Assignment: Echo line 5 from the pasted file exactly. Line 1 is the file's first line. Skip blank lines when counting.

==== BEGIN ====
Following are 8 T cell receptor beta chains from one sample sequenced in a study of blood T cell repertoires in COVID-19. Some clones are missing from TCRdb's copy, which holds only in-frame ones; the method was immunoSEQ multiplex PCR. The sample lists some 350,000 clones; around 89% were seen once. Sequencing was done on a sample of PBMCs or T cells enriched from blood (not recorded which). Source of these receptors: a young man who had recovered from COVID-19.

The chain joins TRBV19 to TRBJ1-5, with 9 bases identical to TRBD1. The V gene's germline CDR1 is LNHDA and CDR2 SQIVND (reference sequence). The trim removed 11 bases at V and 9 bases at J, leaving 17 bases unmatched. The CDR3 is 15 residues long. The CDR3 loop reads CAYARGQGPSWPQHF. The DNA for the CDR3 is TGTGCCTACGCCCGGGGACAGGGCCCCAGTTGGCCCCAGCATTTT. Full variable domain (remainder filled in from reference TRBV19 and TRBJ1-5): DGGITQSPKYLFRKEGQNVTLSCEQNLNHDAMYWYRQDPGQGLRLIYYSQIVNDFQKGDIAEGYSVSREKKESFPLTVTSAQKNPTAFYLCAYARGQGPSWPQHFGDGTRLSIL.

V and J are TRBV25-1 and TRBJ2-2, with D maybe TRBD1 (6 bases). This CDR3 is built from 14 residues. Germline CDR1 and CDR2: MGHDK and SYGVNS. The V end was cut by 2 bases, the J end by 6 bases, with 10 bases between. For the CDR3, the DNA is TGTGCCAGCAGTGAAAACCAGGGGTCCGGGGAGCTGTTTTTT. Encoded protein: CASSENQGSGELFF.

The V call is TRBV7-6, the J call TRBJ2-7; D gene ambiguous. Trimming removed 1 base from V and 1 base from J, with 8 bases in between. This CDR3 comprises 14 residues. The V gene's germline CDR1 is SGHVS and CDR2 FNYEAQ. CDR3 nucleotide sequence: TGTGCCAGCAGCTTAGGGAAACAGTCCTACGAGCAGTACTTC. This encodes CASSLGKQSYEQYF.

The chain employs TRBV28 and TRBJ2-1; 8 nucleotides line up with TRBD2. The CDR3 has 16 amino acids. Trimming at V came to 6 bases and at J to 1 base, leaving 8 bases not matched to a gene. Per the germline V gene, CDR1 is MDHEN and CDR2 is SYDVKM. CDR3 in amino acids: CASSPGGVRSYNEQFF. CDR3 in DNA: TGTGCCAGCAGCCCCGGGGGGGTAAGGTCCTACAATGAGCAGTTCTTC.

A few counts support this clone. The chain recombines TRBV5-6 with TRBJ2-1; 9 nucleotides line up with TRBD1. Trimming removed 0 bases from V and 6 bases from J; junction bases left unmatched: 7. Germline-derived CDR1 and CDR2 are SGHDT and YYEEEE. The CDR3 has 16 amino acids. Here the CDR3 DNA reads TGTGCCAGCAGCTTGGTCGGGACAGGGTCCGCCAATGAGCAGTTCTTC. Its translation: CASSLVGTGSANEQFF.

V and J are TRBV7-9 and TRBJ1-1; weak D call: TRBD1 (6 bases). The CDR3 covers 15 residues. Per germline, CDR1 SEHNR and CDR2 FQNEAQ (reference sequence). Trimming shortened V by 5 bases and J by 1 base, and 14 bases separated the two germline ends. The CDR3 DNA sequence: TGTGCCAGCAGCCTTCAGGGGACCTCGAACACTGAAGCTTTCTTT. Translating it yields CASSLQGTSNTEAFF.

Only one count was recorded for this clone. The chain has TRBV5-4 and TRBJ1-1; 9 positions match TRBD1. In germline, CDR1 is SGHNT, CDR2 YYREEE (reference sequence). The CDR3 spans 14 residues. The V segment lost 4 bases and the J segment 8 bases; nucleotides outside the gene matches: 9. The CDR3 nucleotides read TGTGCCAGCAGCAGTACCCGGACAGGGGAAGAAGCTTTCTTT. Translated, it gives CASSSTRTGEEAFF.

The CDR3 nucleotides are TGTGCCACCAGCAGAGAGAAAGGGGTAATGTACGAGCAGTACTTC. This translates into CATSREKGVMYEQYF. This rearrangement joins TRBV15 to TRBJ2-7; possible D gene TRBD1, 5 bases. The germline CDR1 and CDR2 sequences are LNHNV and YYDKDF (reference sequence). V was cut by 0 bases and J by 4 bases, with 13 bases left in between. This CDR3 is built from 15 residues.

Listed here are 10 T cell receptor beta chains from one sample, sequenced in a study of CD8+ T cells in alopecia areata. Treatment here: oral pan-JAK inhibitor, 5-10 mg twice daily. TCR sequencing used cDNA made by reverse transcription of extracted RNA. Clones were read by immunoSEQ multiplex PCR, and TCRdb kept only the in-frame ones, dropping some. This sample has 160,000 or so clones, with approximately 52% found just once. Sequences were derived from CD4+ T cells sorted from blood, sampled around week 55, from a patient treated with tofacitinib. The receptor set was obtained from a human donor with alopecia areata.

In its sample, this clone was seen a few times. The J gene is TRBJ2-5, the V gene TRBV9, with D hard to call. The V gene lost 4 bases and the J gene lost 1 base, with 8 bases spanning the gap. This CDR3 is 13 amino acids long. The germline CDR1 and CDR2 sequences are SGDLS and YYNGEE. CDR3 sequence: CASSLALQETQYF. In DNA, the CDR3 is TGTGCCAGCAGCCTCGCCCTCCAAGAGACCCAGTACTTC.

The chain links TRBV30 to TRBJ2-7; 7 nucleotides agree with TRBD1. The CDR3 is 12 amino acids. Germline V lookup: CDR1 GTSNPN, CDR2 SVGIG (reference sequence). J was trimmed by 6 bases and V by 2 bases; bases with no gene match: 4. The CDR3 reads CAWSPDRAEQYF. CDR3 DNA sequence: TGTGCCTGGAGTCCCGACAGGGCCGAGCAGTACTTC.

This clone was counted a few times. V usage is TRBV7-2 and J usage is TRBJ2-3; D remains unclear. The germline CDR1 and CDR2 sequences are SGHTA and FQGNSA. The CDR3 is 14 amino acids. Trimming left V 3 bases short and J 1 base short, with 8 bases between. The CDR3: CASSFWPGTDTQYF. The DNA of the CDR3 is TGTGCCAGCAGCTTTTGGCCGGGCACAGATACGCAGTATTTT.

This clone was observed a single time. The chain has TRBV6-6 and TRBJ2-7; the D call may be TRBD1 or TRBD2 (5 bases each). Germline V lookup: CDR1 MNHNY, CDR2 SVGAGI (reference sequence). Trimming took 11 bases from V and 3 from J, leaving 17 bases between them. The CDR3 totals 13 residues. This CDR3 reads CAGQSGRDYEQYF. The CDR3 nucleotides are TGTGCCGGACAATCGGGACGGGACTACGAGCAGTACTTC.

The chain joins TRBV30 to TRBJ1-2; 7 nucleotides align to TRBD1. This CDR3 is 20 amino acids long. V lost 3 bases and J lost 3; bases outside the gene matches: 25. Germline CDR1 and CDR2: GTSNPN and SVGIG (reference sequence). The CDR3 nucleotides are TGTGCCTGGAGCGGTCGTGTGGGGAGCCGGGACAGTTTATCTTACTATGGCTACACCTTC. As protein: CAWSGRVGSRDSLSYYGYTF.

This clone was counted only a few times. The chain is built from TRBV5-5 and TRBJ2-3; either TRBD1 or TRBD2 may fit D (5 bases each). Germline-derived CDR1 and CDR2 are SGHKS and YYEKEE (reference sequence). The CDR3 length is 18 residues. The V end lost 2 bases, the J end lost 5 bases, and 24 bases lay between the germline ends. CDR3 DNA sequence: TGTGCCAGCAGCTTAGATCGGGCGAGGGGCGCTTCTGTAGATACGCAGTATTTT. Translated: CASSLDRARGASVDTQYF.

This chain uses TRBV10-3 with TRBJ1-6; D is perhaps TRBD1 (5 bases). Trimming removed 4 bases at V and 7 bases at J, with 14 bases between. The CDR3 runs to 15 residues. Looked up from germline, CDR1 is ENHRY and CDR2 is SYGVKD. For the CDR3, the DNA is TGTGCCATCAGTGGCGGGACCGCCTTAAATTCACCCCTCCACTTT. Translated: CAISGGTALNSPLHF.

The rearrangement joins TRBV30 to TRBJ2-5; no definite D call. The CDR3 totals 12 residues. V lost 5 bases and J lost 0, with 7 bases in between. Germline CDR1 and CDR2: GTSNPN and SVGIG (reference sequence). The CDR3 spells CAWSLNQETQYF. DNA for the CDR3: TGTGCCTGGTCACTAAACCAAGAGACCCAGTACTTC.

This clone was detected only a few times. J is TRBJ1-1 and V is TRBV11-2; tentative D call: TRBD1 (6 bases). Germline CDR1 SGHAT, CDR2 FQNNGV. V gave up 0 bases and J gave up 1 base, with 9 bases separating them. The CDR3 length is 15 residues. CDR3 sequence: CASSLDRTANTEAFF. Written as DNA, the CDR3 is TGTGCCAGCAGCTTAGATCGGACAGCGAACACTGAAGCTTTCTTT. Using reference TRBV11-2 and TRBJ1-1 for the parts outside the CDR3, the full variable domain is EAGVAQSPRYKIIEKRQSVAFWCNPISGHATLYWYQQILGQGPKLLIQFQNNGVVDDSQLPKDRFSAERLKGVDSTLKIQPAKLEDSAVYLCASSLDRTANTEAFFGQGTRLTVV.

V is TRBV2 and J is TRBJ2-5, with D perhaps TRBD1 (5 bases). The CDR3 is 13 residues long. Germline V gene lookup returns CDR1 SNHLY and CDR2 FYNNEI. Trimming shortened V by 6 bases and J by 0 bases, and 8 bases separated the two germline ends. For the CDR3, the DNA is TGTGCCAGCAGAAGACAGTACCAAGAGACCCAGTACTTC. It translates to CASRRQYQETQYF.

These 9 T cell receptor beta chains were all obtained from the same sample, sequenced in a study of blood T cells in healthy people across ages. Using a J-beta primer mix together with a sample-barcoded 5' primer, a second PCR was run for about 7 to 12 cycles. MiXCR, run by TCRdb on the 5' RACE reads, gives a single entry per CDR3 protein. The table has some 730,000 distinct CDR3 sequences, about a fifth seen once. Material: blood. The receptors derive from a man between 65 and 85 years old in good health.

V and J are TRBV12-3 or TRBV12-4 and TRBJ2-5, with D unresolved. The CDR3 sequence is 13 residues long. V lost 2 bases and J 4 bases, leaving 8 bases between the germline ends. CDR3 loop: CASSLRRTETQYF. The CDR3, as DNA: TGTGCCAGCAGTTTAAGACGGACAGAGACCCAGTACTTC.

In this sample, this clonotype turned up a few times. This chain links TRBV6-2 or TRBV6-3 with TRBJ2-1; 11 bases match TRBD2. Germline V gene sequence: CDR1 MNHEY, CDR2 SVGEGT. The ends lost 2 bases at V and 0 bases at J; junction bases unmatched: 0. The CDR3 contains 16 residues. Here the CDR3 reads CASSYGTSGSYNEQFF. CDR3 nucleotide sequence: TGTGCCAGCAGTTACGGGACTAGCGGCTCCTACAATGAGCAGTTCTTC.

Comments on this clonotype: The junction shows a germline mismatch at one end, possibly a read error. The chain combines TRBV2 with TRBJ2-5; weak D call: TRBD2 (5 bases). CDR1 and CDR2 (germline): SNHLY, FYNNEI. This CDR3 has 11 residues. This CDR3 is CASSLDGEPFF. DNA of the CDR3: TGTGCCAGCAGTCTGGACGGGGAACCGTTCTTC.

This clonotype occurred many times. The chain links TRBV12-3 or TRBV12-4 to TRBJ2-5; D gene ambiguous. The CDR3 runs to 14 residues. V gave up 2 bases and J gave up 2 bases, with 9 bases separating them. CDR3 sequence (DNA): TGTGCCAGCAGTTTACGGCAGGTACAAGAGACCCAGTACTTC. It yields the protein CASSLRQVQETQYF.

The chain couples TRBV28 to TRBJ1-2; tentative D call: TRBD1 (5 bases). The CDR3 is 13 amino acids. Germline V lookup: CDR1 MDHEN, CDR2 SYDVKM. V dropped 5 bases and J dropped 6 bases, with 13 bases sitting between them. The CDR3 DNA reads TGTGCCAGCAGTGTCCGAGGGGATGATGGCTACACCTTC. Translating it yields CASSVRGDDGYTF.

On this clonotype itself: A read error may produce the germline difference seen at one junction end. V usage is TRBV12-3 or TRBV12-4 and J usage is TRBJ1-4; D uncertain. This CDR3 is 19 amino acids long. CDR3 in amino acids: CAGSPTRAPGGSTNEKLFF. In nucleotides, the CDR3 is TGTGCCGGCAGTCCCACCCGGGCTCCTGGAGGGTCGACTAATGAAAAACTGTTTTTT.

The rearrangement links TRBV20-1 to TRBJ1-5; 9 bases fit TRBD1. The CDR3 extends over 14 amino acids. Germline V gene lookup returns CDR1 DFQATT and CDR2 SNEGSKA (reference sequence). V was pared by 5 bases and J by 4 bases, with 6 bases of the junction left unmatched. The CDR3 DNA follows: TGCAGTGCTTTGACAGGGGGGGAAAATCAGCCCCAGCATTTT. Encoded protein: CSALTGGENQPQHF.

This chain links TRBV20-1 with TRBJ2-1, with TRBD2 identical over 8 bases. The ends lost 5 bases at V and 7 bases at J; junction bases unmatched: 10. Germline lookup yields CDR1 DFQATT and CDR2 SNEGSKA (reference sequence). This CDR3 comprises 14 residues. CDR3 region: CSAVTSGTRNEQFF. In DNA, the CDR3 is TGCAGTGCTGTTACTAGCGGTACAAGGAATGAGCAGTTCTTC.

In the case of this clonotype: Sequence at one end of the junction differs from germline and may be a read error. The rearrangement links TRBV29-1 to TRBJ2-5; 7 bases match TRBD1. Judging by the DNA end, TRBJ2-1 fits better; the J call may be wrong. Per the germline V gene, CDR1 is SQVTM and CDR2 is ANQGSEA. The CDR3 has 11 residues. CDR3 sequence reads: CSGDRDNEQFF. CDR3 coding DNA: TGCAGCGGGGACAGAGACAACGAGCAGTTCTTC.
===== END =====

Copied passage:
The chain employs TRBV28 and TRBJ2-1; 8 nucleotides line up with TRBD2. The CDR3 has 16 amino acids. Trimming at V came to 6 bases and at J to 1 base, leaving 8 bases not matched to a gene. Per the germline V gene, CDR1 is MDHEN and CDR2 is SYDVKM. CDR3 in amino acids: CASSPGGVRSYNEQFF. CDR3 in DNA: TGTGCCAGCAGCCCCGGGGGGGTAAGGTCCTACAATGAGCAGTTCTTC.